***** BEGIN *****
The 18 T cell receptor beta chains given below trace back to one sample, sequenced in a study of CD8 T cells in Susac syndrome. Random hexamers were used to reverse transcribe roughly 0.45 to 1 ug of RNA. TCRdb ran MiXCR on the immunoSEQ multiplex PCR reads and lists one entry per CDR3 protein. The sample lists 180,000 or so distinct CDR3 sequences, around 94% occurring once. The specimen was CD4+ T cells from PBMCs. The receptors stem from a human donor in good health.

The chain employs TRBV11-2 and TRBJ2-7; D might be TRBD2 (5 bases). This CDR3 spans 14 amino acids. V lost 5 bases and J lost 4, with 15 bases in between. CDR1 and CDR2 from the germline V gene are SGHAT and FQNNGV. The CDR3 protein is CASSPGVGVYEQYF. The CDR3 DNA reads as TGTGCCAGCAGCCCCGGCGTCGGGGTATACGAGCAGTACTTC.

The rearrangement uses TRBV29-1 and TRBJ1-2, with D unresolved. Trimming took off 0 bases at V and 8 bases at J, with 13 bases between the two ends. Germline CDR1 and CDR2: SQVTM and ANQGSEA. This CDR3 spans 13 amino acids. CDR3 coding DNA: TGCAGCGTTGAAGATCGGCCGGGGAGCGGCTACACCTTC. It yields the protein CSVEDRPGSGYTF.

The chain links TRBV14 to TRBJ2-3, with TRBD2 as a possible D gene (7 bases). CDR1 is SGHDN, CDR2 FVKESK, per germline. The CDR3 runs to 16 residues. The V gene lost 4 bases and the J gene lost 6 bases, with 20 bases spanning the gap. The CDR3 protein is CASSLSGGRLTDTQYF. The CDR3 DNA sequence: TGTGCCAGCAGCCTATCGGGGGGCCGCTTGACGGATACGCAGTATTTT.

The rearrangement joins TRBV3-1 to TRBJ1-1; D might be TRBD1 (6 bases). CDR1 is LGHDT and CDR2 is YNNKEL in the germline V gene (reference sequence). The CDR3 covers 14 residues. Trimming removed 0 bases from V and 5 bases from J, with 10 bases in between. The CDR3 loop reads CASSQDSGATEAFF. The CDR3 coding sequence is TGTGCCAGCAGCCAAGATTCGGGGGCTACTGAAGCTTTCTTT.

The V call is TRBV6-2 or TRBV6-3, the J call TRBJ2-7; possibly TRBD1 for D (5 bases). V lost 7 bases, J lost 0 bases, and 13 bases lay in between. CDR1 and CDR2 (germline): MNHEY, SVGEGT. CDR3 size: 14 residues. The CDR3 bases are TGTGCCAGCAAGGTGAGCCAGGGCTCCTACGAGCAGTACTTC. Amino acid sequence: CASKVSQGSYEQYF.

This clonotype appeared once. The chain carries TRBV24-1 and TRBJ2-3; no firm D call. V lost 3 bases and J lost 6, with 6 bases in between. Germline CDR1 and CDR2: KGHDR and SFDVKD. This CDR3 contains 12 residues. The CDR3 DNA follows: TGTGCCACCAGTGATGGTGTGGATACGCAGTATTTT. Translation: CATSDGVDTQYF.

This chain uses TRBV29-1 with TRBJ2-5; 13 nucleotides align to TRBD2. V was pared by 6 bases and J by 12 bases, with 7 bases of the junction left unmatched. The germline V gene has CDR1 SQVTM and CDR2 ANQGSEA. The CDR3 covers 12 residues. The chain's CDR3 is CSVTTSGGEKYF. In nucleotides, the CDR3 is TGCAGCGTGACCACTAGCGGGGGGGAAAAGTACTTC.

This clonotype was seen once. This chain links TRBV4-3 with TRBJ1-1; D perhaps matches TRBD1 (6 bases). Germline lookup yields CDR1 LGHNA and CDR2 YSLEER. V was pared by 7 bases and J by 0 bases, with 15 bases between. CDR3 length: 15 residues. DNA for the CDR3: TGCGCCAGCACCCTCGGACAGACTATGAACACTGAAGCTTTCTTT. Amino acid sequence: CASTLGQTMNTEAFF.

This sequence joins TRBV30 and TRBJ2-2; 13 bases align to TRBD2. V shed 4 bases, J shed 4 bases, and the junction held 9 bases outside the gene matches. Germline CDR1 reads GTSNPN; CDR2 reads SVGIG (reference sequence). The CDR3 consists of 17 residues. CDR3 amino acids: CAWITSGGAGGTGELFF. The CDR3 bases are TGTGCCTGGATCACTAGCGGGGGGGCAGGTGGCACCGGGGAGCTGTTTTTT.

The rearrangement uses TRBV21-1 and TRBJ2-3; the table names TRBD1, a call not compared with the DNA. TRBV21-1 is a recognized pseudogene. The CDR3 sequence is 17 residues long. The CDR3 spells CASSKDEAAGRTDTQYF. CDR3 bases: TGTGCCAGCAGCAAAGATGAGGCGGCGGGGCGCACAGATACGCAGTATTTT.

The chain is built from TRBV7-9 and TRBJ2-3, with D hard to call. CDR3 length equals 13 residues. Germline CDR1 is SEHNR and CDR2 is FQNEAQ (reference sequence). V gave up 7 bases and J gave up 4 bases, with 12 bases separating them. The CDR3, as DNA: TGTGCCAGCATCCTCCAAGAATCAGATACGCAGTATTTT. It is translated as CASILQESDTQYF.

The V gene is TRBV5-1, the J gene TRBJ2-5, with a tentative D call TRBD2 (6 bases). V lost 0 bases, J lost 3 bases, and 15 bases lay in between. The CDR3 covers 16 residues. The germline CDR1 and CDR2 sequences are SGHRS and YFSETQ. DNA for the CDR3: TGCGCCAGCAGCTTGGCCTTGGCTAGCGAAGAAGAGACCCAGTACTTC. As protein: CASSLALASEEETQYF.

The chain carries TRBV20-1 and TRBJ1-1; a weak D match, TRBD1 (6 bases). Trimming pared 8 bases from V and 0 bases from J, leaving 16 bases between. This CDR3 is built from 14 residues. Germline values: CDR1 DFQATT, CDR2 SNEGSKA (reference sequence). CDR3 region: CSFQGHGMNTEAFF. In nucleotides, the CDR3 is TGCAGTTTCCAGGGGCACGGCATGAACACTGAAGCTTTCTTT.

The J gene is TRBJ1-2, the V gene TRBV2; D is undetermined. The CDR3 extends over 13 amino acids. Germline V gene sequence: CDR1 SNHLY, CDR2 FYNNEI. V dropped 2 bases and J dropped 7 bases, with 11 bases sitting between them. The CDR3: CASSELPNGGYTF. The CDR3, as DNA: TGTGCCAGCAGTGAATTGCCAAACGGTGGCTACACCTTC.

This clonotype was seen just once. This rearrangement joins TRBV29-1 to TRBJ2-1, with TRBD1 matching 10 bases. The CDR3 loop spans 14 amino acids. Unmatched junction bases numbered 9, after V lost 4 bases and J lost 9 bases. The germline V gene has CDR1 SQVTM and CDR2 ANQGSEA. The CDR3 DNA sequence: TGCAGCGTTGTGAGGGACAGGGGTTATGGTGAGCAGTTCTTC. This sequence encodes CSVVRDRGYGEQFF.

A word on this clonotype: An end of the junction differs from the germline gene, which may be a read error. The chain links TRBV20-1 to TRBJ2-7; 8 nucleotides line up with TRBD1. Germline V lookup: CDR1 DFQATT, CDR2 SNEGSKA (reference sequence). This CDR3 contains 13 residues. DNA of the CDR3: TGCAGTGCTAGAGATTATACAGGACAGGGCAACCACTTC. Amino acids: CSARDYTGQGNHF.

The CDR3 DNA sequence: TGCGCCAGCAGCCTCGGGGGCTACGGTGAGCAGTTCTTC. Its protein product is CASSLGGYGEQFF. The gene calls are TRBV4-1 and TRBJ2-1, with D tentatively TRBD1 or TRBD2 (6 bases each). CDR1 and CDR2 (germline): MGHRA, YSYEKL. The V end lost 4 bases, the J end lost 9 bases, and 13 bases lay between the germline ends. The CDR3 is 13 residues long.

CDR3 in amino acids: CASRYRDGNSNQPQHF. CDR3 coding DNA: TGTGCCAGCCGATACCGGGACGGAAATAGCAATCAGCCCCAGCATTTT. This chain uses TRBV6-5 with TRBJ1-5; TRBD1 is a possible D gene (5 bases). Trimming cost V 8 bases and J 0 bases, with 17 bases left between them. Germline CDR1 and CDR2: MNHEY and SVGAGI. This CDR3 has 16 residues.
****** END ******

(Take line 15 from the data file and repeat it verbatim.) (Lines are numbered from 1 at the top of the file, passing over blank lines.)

The J gene is TRBJ1-2, the V gene TRBV2; D is undetermined. The CDR3 extends over 13 amino acids. Germline V gene sequence: CDR1 SNHLY, CDR2 FYNNEI. V dropped 2 bases and J dropped 7 bases, with 11 bases sitting between them. The CDR3: CASSELPNGGYTF. The CDR3, as DNA: TGTGCCAGCAGTGAATTGCCAAACGGTGGCTACACCTTC.